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Vol. 9 - Issue 2
February 26, 2020


Pollution Exclusion And Trout Spawning 


I follow pollution exclusion cases very closely.  But despite how frequently they are handed down, I do not write about them too often in Coverage Opinions.  Most are too similar to be all that interesting. 

I need something a little unusual to have the mojo to write about a pollution exclusion case.  The Fifth Circuit’s decision in Eastern Concrete Materials, Inc. v. Ace American Insurance Company, No. 18-11043 (5th Cir. Jan. 17, 2020) fits that bill.  The decision started out fairly routine and it appeared that it was not going to make the cut.  But an interesting finish changed that.

At issue is coverage for Eastern Concrete, a company that operates a rock quarry in New Jersey.  It produces different sizes or gradations of stone.  The smallest are called “rock fines.”  For various reasons, substantial amounts of rock fines, contained in the company’s settling ponds, were released into Spruce Run Creek, causing “physical damage to the stream and stream bed by changing the flow and contours of the stream.” 

This got the attention of the New Jersey Department of Environmental Protection, which required Eastern Concrete to remove the rock fines and take preventative measures to stem downstream migration.

Eastern Concrete did so to the tune of $2 million.  The company’s primary insurer, ACE, concluded that coverage was owed under its $1 million policy.  Eastern then sought coverage from Great American Insurance Company, its umbrella insurer.

Great American filed an action seeking a declaration that it was not obligated to defend or indemnify Eastern Concrete.  GAIC maintained that the pollution exclusion in its policy precluded it from owing any coverage.  In pertinent part, the exclusion applied to liability “arising out of or in any way related to . . . discharge, dispersal, seepage, migration, release or escape of ‘pollutants.’”  “Pollutants” is defined as “any solid, liquid . . . irritant or contaminant, including, but not limited to . . . waste material,” which “includes materials which are intended to be or have been recycled, reconditioned or reclaimed.”

A good chunk of the decision is devoted to a jurisdictional issue.  It’s deadly dull and I did not read it.  There is also a choice of law issue discussed.  Also dull – as choice of law issues tend to be -- but I read it.  The court held that Texas law applied, concluding that the state where the policy was issued controlled over the location of the insured risk.

The parties’ competing arguments came down to whether rock fines are “contaminates.”  Eastern Concrete maintained that they are not: “[r]ock fines are simply ‘small particles of rock,’ and thus ‘are not dangerous’ and ‘do not . . . contaminate.’  To hold otherwise, Eastern Concrete cautions, would be to adopt the district court’s reasoning that rock fines became ‘contaminants when they were discharged and dispersed where they did not belong,’ a theory Eastern Concrete casts as dangerously overbroad because it allows anything (even water or bricks) to become contaminants if left in an inappropriate place.”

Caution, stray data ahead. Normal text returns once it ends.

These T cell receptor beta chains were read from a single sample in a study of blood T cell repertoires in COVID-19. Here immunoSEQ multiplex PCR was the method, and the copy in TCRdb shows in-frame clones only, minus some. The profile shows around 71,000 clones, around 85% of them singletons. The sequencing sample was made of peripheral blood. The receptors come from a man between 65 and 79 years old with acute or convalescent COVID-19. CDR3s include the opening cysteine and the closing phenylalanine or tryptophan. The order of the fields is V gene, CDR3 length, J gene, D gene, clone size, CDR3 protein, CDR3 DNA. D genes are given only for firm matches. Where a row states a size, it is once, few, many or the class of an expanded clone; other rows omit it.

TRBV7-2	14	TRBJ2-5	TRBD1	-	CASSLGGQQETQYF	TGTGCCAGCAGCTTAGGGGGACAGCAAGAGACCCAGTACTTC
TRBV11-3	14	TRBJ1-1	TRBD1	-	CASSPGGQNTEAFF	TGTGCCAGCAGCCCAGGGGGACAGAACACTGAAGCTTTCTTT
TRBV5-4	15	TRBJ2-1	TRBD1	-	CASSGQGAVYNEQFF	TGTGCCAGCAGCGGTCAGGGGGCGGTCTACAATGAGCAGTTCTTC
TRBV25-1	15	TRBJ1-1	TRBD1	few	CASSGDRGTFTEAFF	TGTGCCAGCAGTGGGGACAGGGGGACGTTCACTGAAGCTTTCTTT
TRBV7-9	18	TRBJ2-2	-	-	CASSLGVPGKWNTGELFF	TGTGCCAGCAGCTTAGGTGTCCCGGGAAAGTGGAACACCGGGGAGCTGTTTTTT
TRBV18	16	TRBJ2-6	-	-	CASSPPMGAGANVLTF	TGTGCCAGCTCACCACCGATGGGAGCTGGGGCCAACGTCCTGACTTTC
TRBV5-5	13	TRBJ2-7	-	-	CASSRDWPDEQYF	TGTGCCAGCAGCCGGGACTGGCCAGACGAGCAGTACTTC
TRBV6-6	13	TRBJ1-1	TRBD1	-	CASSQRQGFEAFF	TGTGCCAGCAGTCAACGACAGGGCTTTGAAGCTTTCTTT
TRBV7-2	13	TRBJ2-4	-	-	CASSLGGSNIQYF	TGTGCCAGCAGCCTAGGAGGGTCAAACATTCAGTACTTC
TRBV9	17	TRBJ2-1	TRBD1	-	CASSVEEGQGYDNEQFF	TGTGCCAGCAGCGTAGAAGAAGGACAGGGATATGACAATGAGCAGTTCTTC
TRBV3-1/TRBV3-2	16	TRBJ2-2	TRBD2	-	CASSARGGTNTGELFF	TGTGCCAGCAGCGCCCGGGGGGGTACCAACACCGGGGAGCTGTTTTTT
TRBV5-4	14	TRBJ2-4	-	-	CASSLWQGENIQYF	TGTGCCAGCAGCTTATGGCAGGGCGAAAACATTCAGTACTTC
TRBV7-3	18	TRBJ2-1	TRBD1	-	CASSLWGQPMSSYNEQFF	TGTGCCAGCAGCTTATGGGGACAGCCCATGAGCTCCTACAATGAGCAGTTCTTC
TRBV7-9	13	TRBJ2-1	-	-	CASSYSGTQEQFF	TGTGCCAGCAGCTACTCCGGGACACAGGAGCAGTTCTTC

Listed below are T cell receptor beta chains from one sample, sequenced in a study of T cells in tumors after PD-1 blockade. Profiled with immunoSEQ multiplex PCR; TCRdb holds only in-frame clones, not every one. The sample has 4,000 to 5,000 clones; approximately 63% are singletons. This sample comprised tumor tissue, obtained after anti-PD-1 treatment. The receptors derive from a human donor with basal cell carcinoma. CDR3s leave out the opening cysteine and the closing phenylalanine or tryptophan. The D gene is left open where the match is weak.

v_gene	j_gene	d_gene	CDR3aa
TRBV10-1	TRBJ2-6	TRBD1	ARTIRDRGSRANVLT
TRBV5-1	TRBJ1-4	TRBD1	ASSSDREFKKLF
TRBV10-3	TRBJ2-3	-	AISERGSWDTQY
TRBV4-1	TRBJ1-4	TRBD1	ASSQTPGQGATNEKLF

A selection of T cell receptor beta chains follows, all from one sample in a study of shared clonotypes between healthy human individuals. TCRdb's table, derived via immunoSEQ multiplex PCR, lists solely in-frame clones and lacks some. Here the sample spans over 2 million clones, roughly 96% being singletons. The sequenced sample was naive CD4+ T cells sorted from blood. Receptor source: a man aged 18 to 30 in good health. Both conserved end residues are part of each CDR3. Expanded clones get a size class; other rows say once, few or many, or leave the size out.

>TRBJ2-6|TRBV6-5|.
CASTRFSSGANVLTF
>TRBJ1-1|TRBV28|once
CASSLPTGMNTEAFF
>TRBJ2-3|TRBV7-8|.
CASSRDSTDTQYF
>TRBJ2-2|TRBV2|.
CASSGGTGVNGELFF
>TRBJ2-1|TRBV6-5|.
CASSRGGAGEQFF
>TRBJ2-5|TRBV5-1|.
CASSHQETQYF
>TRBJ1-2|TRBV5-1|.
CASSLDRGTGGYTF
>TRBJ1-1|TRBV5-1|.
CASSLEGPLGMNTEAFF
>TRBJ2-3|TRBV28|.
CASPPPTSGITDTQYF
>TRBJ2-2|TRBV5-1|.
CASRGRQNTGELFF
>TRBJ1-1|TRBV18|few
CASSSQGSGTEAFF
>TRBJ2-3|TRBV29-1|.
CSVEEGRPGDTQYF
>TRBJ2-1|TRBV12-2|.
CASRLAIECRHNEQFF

GAIC’s position was that Eastern was “inventing a ‘hazardousness’ requirement: ‘[N]othing in the ordinary sense of the word ‘contaminant’ or in the caselaw imposes such a restriction.”

The Fifth Circuit looked at two definitions of “contaminant” and concluded that neither fit when applied to whether the quality of the water in Spruce Run Creek was affected. 

The court observed that, while the rock fines may have been undesirable, they did not make the creek impure or render it unfit for use.  Indeed, according to the New Jersey authorities, the rock fines posed no threat to drinking water. 

So it sounded like the court was headed for a decision that the pollution exclusion did not apply.  But not so fast.  The court concluded that, despite all that, the rock fines did in fact render the creek impure.  Maybe not for humans – but trout: “[W]hen we look at the effects on the overall ecosystem, rock fines are contaminants. Eastern Concrete’s own counsel described the incident as pumping ‘a deleterious substance resulting in a negative impact to a trout producing stream and a documented habitat for threatened or endangered species.’ And Eastern Concrete’s expert explained that the incident ‘chang[e]d the flow and contours of the stream, including areas used for trout spawning’ and ‘physically cover[e]d the micro and macro invertebrates that serve as a food source for fish and other species.’  The rock fines, in short, ‘render[e]d [the creek] unfit for use’ as a habitat for trout and other species. This explains why Eastern Concrete was required to remove the rock fines from Spruce Run Creek.”

Eastern Creek is an interesting decision, looking at the “contaminants” question from the perspective of a less traditional impact.  The rock fines posed no threat to drinking water, but the pollution exclusion still applied.


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